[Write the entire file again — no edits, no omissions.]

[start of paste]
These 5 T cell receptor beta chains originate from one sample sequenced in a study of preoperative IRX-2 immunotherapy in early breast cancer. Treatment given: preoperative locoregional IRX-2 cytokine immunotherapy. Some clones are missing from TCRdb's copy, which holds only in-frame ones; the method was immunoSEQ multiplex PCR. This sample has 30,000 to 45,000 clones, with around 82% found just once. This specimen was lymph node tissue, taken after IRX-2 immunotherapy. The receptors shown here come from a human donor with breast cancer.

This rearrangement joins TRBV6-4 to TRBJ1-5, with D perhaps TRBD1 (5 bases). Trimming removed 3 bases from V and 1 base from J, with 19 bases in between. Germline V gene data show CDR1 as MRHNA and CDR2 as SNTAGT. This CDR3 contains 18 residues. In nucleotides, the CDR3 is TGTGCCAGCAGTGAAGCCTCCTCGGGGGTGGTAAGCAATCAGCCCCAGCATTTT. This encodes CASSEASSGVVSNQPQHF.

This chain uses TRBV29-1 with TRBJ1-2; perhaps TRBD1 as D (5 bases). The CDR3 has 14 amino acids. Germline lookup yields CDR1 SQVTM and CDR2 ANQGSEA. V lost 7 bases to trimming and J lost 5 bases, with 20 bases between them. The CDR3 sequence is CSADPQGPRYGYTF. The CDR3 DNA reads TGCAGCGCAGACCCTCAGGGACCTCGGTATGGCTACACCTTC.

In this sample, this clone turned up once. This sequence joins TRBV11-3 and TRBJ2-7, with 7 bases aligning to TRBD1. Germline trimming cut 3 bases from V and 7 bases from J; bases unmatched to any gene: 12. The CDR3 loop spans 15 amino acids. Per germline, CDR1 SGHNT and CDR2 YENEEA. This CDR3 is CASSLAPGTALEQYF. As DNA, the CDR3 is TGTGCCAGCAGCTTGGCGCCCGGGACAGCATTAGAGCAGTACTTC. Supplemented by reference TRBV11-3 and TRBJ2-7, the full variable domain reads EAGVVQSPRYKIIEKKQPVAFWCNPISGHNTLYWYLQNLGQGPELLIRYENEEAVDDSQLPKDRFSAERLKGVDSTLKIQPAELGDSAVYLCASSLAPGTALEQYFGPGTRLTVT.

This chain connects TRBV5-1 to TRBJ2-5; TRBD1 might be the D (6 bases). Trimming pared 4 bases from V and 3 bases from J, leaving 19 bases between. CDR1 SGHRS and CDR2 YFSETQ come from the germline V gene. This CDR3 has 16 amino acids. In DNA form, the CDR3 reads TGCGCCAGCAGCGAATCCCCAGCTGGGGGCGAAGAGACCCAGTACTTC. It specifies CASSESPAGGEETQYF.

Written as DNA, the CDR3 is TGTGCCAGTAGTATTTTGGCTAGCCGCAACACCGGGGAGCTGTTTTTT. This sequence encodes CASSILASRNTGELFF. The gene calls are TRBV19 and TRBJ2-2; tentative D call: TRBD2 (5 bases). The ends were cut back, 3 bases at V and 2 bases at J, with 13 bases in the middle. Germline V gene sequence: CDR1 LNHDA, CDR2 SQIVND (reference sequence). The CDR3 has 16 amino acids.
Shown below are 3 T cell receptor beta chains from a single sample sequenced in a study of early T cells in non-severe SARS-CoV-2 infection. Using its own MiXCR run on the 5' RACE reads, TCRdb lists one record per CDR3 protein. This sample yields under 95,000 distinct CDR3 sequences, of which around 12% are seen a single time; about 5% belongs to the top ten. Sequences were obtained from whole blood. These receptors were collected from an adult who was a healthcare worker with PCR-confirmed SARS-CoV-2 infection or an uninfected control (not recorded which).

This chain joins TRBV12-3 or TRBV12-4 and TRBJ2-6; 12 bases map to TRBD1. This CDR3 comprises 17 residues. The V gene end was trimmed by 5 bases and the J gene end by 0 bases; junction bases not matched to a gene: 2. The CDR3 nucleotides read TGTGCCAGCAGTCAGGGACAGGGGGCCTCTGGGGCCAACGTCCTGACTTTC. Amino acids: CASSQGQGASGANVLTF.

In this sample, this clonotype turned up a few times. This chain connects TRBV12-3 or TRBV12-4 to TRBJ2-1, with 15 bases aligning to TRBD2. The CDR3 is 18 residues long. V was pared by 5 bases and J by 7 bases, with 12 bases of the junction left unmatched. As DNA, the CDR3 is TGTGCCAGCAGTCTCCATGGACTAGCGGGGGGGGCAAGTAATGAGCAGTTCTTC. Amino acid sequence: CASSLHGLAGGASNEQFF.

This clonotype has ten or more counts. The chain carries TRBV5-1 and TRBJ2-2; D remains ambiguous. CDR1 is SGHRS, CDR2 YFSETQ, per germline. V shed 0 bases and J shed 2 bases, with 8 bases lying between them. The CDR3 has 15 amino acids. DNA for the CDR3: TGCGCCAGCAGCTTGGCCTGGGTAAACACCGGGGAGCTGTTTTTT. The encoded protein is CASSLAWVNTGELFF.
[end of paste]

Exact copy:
These 5 T cell receptor beta chains originate from one sample sequenced in a study of preoperative IRX-2 immunotherapy in early breast cancer. Treatment given: preoperative locoregional IRX-2 cytokine immunotherapy. Some clones are missing from TCRdb's copy, which holds only in-frame ones; the method was immunoSEQ multiplex PCR. This sample has 30,000 to 45,000 clones, with around 82% found just once. This specimen was lymph node tissue, taken after IRX-2 immunotherapy. The receptors shown here come from a human donor with breast cancer.

This rearrangement joins TRBV6-4 to TRBJ1-5, with D perhaps TRBD1 (5 bases). Trimming removed 3 bases from V and 1 base from J, with 19 bases in between. Germline V gene data show CDR1 as MRHNA and CDR2 as SNTAGT. This CDR3 contains 18 residues. In nucleotides, the CDR3 is TGTGCCAGCAGTGAAGCCTCCTCGGGGGTGGTAAGCAATCAGCCCCAGCATTTT. This encodes CASSEASSGVVSNQPQHF.

This chain uses TRBV29-1 with TRBJ1-2; perhaps TRBD1 as D (5 bases). The CDR3 has 14 amino acids. Germline lookup yields CDR1 SQVTM and CDR2 ANQGSEA. V lost 7 bases to trimming and J lost 5 bases, with 20 bases between them. The CDR3 sequence is CSADPQGPRYGYTF. The CDR3 DNA reads TGCAGCGCAGACCCTCAGGGACCTCGGTATGGCTACACCTTC.

In this sample, this clone turned up once. This sequence joins TRBV11-3 and TRBJ2-7, with 7 bases aligning to TRBD1. Germline trimming cut 3 bases from V and 7 bases from J; bases unmatched to any gene: 12. The CDR3 loop spans 15 amino acids. Per germline, CDR1 SGHNT and CDR2 YENEEA. This CDR3 is CASSLAPGTALEQYF. As DNA, the CDR3 is TGTGCCAGCAGCTTGGCGCCCGGGACAGCATTAGAGCAGTACTTC. Supplemented by reference TRBV11-3 and TRBJ2-7, the full variable domain reads EAGVVQSPRYKIIEKKQPVAFWCNPISGHNTLYWYLQNLGQGPELLIRYENEEAVDDSQLPKDRFSAERLKGVDSTLKIQPAELGDSAVYLCASSLAPGTALEQYFGPGTRLTVT.

This chain connects TRBV5-1 to TRBJ2-5; TRBD1 might be the D (6 bases). Trimming pared 4 bases from V and 3 bases from J, leaving 19 bases between. CDR1 SGHRS and CDR2 YFSETQ come from the germline V gene. This CDR3 has 16 amino acids. In DNA form, the CDR3 reads TGCGCCAGCAGCGAATCCCCAGCTGGGGGCGAAGAGACCCAGTACTTC. It specifies CASSESPAGGEETQYF.

Written as DNA, the CDR3 is TGTGCCAGTAGTATTTTGGCTAGCCGCAACACCGGGGAGCTGTTTTTT. This sequence encodes CASSILASRNTGELFF. The gene calls are TRBV19 and TRBJ2-2; tentative D call: TRBD2 (5 bases). The ends were cut back, 3 bases at V and 2 bases at J, with 13 bases in the middle. Germline V gene sequence: CDR1 LNHDA, CDR2 SQIVND (reference sequence). The CDR3 has 16 amino acids.
Shown below are 3 T cell receptor beta chains from a single sample sequenced in a study of early T cells in non-severe SARS-CoV-2 infection. Using its own MiXCR run on the 5' RACE reads, TCRdb lists one record per CDR3 protein. This sample yields under 95,000 distinct CDR3 sequences, of which around 12% are seen a single time; about 5% belongs to the top ten. Sequences were obtained from whole blood. These receptors were collected from an adult who was a healthcare worker with PCR-confirmed SARS-CoV-2 infection or an uninfected control (not recorded which).

This chain joins TRBV12-3 or TRBV12-4 and TRBJ2-6; 12 bases map to TRBD1. This CDR3 comprises 17 residues. The V gene end was trimmed by 5 bases and the J gene end by 0 bases; junction bases not matched to a gene: 2. The CDR3 nucleotides read TGTGCCAGCAGTCAGGGACAGGGGGCCTCTGGGGCCAACGTCCTGACTTTC. Amino acids: CASSQGQGASGANVLTF.

In this sample, this clonotype turned up a few times. This chain connects TRBV12-3 or TRBV12-4 to TRBJ2-1, with 15 bases aligning to TRBD2. The CDR3 is 18 residues long. V was pared by 5 bases and J by 7 bases, with 12 bases of the junction left unmatched. As DNA, the CDR3 is TGTGCCAGCAGTCTCCATGGACTAGCGGGGGGGGCAAGTAATGAGCAGTTCTTC. Amino acid sequence: CASSLHGLAGGASNEQFF.

This clonotype has ten or more counts. The chain carries TRBV5-1 and TRBJ2-2; D remains ambiguous. CDR1 is SGHRS, CDR2 YFSETQ, per germline. V shed 0 bases and J shed 2 bases, with 8 bases lying between them. The CDR3 has 15 amino acids. DNA for the CDR3: TGCGCCAGCAGCTTGGCCTGGGTAAACACCGGGGAGCTGTTTTTT. The encoded protein is CASSLAWVNTGELFF.